of particular factors” (1996: 77). She says we will miss out on a lot “if we are straight-jacketed into looking only at that which can be measured” (63). Terrence Hopmann, a 30-year veteran of quantitative research, argues for qualitative method as a richer way of getting at the nuances of the negotiation process and overcoming the basic assumptions “that the actors are motivated by instrumental rationality and engage in some sort of formal bargaining process, and that the goals and moves may be quantified and subjected to systematic analysis” (2002: 74)….

    Certainly, my method is meant to be a long way from hard science. A positivist might want to design research to test my propositions and claims to theoretical sense, and to assess my findings for validity, reliability, and so on.”

    English, T. (2010) Tug of War: The Tension Concept and the Art of International Negotiation. Common Ground: Melbourne & University of Illinois.

    Hopmann, P. T. (2002) Negotiating data: Reflections on the qualitative and quantitative analysis of negotiation processes. International Negotiation Journal, 7(1), 67–85.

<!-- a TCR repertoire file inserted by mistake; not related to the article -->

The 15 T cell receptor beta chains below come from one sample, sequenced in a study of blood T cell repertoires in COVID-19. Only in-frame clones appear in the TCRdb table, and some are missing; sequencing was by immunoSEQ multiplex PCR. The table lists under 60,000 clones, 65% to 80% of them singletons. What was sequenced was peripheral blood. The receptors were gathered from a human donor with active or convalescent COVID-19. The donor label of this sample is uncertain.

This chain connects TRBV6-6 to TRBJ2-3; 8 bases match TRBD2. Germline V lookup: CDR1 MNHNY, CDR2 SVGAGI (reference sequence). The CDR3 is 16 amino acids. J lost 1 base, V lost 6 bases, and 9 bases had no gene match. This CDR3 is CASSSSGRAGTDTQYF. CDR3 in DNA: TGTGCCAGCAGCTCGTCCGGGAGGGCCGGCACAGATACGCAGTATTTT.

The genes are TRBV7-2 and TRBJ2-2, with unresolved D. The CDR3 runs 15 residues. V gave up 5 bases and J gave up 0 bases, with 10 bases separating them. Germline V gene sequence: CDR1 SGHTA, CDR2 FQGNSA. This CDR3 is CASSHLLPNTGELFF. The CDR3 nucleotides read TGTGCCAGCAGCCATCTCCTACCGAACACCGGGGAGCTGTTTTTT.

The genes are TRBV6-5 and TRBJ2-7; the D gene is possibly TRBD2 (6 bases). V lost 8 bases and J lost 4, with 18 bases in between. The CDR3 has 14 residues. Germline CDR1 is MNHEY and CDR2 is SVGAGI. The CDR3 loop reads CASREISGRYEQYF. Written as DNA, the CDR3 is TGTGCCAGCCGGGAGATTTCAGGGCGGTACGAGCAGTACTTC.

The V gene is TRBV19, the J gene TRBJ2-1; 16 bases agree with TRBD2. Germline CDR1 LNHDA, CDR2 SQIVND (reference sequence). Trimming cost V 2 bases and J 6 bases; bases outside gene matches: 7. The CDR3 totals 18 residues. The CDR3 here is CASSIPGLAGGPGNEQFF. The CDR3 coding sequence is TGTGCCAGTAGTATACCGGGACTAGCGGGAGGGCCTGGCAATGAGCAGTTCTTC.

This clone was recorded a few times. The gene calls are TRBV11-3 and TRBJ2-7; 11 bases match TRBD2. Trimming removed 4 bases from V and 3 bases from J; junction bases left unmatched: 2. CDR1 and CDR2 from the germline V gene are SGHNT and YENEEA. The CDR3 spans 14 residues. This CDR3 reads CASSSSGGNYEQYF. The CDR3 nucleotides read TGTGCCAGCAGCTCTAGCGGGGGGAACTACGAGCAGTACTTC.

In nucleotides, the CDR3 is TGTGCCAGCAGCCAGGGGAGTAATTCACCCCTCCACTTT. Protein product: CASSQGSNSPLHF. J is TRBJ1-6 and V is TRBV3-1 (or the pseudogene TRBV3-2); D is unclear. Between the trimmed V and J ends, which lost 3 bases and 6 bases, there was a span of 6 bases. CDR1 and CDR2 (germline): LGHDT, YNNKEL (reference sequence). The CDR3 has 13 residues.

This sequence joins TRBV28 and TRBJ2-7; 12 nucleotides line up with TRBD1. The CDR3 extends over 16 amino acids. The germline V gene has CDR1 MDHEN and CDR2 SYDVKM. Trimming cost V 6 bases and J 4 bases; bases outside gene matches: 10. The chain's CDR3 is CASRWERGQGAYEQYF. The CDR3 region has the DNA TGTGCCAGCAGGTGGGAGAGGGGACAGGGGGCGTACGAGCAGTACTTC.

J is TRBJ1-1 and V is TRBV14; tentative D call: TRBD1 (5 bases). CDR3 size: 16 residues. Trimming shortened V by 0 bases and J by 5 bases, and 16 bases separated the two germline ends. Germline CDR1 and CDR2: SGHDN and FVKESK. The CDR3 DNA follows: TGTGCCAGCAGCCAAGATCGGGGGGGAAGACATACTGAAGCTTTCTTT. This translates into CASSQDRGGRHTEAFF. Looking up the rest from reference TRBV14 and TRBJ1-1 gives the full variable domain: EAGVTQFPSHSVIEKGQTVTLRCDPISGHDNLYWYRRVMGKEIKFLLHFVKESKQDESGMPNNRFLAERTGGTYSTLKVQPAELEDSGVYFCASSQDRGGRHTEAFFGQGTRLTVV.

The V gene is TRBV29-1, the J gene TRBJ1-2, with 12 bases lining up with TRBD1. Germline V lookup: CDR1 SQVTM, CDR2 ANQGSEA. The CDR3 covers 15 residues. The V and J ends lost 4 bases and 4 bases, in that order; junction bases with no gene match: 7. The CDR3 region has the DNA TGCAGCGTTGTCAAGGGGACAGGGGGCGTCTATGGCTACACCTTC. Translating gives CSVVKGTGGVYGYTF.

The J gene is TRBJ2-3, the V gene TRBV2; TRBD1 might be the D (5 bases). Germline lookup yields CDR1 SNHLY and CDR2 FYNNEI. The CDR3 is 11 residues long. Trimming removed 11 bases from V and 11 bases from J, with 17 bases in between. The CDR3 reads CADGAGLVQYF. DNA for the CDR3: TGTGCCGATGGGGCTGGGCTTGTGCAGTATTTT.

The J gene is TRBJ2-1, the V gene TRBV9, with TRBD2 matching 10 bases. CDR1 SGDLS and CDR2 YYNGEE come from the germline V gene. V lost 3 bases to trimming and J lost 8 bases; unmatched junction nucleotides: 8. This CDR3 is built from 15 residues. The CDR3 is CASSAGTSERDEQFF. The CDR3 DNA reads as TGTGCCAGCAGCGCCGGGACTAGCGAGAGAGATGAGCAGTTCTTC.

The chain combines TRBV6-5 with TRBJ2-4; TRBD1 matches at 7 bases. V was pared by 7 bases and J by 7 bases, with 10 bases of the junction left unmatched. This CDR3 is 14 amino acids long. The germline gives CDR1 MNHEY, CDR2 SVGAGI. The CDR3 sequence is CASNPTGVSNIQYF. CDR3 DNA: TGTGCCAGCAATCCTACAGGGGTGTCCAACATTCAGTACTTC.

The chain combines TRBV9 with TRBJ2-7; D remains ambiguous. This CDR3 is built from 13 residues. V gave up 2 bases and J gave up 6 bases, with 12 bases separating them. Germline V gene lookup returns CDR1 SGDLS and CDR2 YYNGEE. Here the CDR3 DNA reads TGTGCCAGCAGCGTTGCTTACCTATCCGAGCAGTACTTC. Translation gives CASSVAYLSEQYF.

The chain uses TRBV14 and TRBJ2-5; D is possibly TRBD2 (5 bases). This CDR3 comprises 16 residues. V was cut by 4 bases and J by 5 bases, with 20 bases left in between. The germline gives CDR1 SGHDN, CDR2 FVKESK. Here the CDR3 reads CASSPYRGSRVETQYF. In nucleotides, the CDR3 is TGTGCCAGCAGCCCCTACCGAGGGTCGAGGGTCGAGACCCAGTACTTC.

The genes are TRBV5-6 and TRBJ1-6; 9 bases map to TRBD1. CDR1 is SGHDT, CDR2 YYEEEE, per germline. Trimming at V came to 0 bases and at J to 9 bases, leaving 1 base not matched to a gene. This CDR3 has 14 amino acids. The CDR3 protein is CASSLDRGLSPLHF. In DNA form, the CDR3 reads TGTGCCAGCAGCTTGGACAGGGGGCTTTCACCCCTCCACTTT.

Kissinger, H. (1977) American Foreign Policy. 3rd edition. W.W. Norton: New York.

    Wright, L. L. (1996) Qualitative international management research. In: B. J. Punnett and O. Shenkar (eds), Handbook for International Management Research. Blackwell: Cambridge, Mass. 63–81.

Leave a Reply

Fill in your details below or click an icon to log in:

WordPress.com Logo

You are commenting using your WordPress.com account. Log Out / Change )

Twitter picture

You are commenting using your Twitter account. Log Out / Change )

Facebook photo

You are commenting using your Facebook account. Log Out / Change )

Google+ photo

You are commenting using your Google+ account. Log Out / Change )

Connecting to %s